Jules Mackin is one of the intrepid athletes who’ll be tackling the Treble Breakwall Buster at the Brooks/Compresport Port Macquarie Running Festival on March 11. This event is not for the faint-hearted, as competitors run three events – the half marathon (21.1 km), 10 km and 5 km back-to back – and Jules has certainly proved her grit over the years! A cancer survivor, she also aims to raise awareness and funds for Can Too …
Hi Jules. We last chatted for FOCUS back in 2015! Your athletic journey since competing in your first triathlon in 2010 has been very inspiring … What have been some of the toughest events you’ve competed in recently?
I’ve competed in some challenging events. Most recently I did the Tweed Half Ironman distance in Pottsville; it was very hot – in the 30s. I had a great swim and bike, but unfortunately had sickness on the run leg, making it a very challenging day out! I was, however, delighted to still come away with a 2nd place in my age group and have qualified for the long course world championships.
What keeps you motivated and inspired to keep pushing your physical and mental limits?
Strangely enough, I am motivated by the fact that I have overcome cancer; I have an inner drive to inspire others and help them realise that you can bounce back from adversity and hard times. Having said that, I have encountered a few health issues over the last few years which have slowed me down a bit! I am not getting any younger! I think running and triathlon helps with stress release too.
The Brooks/Compresport Port Macquarie Running Festival is firmly in your sights now. On March 11, you’ll be one of the very hardy souls tackling the Treble Breakwall Buster – a half marathon
(21.1 km), followed by a 10 km and then finally a 5 km event, all in a row. What is your plan of attack for this tough event?
As for the treble buster, I can firmly say I am undercooked! I will approach it similar to a long triathlon, taking each leg at a time and pacing myself. I am not going after PBs or best times – just out to finish such a challenging event.
What’s your regular training schedule look like at the moment? When you head into an event like the Port Mac Running Festival, which involves only running – no swimming or cycling – does your training regime change?
I am currently resting after the Tweed event, but will jump back into training this week. I will focus more on running; however, keep some swimming and cycling for cross training purposes.
You’ve experienced a few setbacks – and a few joyous occasions – in the past year. Tell us about some of the highlights and lowlights.
Ha ha, yes! 2017, like most years for me, was full of highs and lows! Breaking my toe the day before leaving for the GC half marathon was frustrating indeed, although it did force me to visit the gym!
A particular highlight was winning a brand new Bianchi bike! I was over the moon and absolutely love it; I feel grateful and lucky about that.
There’s a cause you’re very passionate about too. What can you tell us about the organisation Can Too and how it helps those in our community?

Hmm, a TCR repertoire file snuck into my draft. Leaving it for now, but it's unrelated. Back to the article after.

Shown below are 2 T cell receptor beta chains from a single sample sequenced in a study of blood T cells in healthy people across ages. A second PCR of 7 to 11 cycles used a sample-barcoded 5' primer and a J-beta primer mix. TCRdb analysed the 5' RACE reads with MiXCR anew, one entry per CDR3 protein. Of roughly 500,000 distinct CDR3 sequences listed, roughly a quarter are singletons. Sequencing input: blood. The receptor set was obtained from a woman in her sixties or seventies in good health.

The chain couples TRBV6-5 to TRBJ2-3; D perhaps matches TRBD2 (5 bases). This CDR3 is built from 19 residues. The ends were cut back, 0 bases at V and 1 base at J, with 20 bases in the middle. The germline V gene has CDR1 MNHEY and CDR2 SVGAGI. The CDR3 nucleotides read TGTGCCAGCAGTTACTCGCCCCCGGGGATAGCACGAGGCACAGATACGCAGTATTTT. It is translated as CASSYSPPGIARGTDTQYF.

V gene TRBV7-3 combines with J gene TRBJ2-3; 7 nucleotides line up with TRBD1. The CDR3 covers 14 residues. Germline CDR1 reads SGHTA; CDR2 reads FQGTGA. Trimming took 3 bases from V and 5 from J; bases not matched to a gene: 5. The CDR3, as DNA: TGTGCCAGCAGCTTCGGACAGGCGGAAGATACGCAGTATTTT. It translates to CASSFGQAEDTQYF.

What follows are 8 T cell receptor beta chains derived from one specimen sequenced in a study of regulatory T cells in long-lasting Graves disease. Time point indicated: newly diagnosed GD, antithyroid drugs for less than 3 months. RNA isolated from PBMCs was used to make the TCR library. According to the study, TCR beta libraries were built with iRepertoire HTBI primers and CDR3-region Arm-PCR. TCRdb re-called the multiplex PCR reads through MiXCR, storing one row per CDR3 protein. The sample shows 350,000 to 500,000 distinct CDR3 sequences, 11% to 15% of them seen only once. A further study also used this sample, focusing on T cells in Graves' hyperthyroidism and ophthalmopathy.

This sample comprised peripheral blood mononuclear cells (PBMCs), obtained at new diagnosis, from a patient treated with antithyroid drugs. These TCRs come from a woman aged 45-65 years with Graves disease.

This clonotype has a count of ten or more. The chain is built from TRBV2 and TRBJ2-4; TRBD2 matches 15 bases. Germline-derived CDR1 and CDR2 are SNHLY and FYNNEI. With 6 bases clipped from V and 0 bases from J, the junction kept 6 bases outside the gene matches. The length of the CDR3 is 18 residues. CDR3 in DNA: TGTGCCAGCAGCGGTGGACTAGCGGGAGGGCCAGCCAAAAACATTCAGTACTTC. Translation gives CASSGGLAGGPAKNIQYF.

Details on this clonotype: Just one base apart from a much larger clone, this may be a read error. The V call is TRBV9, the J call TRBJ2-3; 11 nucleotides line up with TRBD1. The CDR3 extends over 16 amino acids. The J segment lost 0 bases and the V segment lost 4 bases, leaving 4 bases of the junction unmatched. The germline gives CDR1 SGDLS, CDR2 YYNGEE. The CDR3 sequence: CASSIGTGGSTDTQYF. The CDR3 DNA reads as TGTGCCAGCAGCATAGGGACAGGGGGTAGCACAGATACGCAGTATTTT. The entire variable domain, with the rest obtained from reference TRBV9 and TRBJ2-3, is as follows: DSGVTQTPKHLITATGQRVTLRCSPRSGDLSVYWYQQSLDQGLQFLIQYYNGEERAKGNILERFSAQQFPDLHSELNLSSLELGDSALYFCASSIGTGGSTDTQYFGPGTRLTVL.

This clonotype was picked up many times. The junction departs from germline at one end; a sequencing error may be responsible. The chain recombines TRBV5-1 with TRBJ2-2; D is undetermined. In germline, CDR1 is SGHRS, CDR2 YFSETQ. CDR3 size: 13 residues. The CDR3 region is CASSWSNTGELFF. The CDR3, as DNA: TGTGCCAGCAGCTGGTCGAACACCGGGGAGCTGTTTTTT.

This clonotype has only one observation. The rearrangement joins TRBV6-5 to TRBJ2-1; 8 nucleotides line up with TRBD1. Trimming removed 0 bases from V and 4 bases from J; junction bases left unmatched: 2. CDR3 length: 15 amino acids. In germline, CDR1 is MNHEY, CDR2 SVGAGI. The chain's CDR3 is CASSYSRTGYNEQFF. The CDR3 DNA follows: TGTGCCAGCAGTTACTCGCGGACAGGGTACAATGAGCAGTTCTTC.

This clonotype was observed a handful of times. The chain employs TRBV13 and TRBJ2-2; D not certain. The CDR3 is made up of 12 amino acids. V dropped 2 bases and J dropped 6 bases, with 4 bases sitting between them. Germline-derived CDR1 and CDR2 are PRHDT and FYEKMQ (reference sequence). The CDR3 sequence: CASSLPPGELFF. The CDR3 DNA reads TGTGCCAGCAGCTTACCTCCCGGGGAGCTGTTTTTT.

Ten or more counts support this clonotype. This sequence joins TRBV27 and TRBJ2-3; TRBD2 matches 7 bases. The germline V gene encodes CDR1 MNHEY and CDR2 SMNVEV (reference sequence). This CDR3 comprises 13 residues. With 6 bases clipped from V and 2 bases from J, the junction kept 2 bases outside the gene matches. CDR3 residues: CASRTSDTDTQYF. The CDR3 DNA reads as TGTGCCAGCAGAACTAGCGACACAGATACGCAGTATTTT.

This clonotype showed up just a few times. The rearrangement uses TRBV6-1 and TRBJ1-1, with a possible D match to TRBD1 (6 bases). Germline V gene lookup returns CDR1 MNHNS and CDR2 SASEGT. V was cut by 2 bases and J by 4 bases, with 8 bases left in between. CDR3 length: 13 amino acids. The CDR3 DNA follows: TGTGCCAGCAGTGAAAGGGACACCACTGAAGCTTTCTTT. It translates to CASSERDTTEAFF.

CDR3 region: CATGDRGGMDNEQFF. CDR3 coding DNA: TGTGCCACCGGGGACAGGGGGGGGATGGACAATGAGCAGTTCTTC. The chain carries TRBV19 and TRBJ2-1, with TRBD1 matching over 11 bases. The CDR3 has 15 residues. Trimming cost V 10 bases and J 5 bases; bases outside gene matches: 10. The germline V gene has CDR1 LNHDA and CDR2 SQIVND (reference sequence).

I am passionate about finding a cure for cancer and have been involved in Can Too for years, holding several different roles: mentor, guest speaker, participant and coach. Can Too provides participants with a supportive team of coaches, team captains, mentors and resources to enable people run their first
10 km, half marathon and marathon. In return, participants raise funds to help find a cure for cancer. The focus is on finding a cure for cancer, fitness, fun, and community.
The reason I started as a participant was because my mum had cancer when I was 10 years old; I experienced the devastation it can have on a family, so I wanted to give back and raise money to help cure cancer. Ironically, two weeks after finishing a half marathon with Can Too, I had my own diagnosis – which came as a real shock, as I was 31 and thought I was fit and healthy.
Yes, those who read your interview from a few years ago would know that you were diagnosed with cervical cancer in 2008, so you understand the importance of cancer research. You are obviously so very fit and healthy now – what words of support/encouragement could you offer to those who may be undergoing their own battle with cancer?
I was lucky during my diagnosis to be surrounded by amazing friends who supported me and got me through the tough times. My plea to them when I was sick was to keep positive, which created good vibes of hope and a brighter future. Each diagnosis is unique, so it is difficult to know how that person feels or what they are going through. My words of encouragement would be to keep positive vibes and love around you and ask for help when you need it. Be kind to yourself and patient; take time to recover and heal.
Where can we find out more about Can Too, and how we can become involved at a local level?
We are building the first Can Too pod here in Port; it kicked off in February. Come and be a part of the inaugural team! If you are keen to get involved, you can jump online at www.cantoo.org.au and register for the half marathon or relay event. Raise some much needed funds for cancer research and get fit by running your first half marathon! Don’t delay, sign up today – what do you have to lose?
Thanks Jules. Interview by Jo Robinson.
Can Too: www.cantoo.org.au
Port Macquarie Running Festival, info and registrations: